In the 2011 animated film "Rio", Blu, a domesticated Spix's macaw, fell in love with Jewel, a wild member of his species, but according to a new study, Blu was unlikely to ever find Jewel as the last of her kind likely died around the turn of the century.
The macaw is one of eight species that can be added to the growing list of confirmed or highly likely extinctions during this century, according to a new statistical analysis by BirdLife International, a global conservation group.
The other seven species are the poo-uli, the Alagoas foliage-gleaner, the cryptic treehunter, the New Caledonian lorikeet, the Javan lapwing, the Pernambuco pygmy-owl and the Glaucous macaw.
Stuart Butchart, BirdLife International's chief scientist and lead author of the paper, said the new study highlighted that an extinction crisis was now unfolding on large continents, driven by human habitat destruction.
Historically, most bird extinctions have been small-island species vulnerable to hunting or invasive species, but the study showed that five of the eight confirmed or suspected extinctions took place on the South American continent, four of them in Brazil, as a result of deforestation.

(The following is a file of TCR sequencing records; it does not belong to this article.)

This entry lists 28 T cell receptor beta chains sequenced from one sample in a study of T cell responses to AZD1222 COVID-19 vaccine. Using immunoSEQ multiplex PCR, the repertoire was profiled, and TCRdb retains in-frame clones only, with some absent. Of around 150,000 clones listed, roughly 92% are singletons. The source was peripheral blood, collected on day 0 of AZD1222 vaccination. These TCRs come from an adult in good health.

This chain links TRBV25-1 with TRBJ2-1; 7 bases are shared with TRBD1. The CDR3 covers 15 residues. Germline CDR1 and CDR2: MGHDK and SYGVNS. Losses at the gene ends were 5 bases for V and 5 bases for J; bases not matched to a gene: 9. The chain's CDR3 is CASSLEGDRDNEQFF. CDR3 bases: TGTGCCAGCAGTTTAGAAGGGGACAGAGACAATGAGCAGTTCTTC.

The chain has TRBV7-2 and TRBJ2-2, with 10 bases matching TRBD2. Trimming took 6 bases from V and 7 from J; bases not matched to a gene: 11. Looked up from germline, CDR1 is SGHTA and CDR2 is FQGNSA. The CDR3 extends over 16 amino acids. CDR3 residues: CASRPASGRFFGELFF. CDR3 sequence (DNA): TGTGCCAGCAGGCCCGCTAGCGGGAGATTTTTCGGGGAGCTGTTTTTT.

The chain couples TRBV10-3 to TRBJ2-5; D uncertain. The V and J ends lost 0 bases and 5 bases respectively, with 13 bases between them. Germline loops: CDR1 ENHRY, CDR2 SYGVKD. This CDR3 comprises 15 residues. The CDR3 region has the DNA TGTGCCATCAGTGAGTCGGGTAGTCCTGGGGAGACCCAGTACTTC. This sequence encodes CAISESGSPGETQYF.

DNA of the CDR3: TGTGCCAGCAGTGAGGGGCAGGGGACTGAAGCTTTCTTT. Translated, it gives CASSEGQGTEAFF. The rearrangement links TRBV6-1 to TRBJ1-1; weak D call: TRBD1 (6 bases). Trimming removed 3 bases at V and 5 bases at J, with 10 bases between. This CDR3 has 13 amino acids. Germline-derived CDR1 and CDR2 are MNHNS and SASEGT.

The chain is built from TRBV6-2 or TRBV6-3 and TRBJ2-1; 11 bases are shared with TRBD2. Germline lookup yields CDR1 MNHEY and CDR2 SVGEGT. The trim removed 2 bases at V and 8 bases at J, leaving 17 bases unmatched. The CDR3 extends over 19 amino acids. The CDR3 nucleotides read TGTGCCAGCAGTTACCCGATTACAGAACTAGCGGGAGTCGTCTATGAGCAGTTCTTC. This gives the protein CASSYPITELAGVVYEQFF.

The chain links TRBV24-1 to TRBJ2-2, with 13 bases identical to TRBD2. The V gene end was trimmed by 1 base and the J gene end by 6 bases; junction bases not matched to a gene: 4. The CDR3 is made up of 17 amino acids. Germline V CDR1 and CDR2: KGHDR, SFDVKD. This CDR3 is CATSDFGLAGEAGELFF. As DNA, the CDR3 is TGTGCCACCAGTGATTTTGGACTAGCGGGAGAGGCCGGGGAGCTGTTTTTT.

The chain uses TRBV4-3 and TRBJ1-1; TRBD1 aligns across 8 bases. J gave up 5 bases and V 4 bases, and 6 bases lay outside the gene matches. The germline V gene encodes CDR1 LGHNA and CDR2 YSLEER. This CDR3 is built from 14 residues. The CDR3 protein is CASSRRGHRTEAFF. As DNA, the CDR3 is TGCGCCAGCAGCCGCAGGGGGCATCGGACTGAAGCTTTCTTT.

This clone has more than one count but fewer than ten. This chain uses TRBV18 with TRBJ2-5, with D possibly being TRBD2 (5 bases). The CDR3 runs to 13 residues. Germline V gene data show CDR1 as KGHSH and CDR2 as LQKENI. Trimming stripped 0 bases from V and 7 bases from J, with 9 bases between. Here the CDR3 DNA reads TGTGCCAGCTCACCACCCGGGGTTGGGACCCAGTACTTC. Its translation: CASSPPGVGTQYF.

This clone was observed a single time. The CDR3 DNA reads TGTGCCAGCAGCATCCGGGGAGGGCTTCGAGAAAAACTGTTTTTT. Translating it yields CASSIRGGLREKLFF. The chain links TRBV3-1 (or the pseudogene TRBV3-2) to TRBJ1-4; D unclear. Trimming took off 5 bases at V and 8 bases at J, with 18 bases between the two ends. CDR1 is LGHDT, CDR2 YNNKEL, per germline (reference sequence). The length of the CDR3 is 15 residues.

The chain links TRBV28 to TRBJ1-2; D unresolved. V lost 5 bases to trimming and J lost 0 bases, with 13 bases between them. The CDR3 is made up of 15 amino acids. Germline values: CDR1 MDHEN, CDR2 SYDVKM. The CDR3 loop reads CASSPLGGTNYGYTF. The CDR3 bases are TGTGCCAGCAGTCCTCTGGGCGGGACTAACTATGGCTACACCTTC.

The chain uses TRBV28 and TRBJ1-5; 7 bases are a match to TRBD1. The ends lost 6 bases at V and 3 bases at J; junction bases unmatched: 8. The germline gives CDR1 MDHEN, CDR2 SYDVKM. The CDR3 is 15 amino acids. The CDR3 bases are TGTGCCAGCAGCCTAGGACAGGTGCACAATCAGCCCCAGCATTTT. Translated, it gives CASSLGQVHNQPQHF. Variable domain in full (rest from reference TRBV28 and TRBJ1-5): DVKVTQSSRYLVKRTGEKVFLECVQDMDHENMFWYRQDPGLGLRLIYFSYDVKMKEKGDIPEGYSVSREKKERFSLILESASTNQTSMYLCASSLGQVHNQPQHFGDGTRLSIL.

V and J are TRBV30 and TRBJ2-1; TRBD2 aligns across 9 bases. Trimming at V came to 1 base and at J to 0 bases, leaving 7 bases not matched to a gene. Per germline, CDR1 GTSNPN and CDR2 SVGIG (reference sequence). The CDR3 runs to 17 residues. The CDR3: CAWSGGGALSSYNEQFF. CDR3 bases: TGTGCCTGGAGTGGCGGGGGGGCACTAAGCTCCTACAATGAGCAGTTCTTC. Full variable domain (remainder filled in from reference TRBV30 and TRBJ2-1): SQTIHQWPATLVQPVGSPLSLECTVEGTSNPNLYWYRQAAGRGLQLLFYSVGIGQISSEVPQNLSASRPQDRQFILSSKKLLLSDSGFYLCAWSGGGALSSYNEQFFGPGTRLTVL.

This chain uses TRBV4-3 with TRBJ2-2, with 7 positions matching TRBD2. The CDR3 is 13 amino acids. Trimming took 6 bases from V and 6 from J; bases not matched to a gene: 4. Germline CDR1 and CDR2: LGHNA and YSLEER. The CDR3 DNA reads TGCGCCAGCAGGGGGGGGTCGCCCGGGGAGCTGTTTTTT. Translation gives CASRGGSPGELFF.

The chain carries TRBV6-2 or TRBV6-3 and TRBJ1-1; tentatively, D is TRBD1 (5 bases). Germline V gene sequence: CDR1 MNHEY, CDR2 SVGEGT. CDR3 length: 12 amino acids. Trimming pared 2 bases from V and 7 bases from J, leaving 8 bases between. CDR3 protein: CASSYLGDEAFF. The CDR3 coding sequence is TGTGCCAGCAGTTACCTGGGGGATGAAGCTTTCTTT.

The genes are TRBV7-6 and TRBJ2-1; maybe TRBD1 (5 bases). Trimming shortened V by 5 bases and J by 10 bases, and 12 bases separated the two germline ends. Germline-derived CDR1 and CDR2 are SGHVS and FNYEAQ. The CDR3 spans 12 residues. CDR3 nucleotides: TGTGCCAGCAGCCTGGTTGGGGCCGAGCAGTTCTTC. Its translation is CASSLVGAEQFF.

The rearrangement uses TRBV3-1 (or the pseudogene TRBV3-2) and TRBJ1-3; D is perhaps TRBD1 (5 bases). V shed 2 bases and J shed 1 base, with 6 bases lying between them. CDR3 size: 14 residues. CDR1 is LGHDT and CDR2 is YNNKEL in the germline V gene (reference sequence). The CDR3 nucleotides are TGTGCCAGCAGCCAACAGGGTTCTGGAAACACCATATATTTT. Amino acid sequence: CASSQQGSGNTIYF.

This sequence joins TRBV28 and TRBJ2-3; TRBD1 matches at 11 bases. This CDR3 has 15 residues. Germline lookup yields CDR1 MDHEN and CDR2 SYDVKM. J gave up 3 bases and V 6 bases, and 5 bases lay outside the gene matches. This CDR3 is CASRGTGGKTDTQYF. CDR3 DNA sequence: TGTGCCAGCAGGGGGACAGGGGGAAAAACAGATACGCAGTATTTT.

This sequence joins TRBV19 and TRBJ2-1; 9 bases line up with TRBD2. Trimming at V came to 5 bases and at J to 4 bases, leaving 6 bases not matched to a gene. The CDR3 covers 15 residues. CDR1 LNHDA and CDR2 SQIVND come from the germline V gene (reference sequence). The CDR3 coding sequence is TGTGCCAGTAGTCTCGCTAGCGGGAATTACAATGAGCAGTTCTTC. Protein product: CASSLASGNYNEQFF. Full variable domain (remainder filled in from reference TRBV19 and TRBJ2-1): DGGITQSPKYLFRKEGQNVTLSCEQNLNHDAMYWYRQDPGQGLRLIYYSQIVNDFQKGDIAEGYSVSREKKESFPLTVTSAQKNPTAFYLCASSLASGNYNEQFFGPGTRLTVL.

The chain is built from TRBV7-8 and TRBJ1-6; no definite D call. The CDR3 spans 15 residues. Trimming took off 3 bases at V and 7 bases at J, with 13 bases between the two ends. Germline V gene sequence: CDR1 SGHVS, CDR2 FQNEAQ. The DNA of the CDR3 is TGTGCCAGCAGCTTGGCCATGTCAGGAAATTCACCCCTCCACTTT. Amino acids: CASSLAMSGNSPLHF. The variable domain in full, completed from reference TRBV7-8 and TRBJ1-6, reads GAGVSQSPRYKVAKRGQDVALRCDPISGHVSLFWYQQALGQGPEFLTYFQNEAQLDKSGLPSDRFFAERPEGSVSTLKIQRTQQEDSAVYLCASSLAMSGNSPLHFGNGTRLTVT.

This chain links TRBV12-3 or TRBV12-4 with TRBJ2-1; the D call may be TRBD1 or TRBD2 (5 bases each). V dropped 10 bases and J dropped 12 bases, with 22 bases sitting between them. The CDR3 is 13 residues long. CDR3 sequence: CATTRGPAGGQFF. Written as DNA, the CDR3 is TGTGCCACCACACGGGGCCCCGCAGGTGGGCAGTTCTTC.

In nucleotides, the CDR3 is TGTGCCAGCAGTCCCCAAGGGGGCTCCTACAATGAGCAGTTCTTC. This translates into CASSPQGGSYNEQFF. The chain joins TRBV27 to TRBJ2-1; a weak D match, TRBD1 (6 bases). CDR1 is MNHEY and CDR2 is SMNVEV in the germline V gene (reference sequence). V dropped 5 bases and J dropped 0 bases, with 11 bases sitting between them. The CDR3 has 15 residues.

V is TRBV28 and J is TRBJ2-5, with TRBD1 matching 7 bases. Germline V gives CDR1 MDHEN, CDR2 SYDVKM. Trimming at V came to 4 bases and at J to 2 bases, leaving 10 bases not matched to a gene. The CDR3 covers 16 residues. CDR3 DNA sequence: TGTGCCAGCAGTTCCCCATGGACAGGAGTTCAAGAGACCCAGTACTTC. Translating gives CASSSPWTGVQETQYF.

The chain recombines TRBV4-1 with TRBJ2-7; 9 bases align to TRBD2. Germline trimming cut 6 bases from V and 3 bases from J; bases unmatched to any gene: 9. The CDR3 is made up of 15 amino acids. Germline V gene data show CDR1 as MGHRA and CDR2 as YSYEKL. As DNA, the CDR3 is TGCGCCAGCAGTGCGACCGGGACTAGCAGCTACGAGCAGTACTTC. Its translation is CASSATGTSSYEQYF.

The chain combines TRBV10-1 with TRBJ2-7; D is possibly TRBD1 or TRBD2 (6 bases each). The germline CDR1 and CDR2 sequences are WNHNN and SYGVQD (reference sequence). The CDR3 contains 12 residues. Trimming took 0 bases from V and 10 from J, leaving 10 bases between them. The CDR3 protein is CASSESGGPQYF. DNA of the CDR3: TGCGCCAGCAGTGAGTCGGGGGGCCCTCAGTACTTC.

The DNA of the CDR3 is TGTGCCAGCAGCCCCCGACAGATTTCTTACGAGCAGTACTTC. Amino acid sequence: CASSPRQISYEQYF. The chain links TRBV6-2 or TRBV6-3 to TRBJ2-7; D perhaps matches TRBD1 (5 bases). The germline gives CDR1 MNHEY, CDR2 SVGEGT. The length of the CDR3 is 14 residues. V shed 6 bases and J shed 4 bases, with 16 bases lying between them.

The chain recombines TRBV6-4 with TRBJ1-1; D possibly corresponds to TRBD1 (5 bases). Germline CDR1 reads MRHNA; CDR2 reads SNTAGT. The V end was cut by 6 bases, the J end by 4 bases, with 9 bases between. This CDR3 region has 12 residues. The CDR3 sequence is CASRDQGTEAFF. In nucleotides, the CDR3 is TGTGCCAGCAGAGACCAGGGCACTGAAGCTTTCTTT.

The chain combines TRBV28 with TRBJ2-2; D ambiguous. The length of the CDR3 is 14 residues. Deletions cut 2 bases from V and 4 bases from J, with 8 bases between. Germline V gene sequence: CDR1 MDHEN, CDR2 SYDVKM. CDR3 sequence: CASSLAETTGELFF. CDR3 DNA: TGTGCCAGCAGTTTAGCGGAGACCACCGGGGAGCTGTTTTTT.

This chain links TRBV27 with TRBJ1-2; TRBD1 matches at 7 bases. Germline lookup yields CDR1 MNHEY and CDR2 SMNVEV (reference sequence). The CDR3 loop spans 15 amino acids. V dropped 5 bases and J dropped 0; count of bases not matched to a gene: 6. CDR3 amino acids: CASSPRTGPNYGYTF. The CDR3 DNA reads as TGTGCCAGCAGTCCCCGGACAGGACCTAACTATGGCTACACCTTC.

"Ninety percent of bird extinctions in recent centuries have been of species on islands," said Butchart, adding that "our results confirm that there is a growing wave of extinctions sweeping across the continents, driven mainly by habitat loss and degradation from unsustainable agriculture and logging."
The eight-year study assessed 51 species judged "critically endangered" on the International Union for the Conservation of Nature's red list using a new statistical approach to analyze and assess search efforts and the validity of sightings of species on the brink of extinction.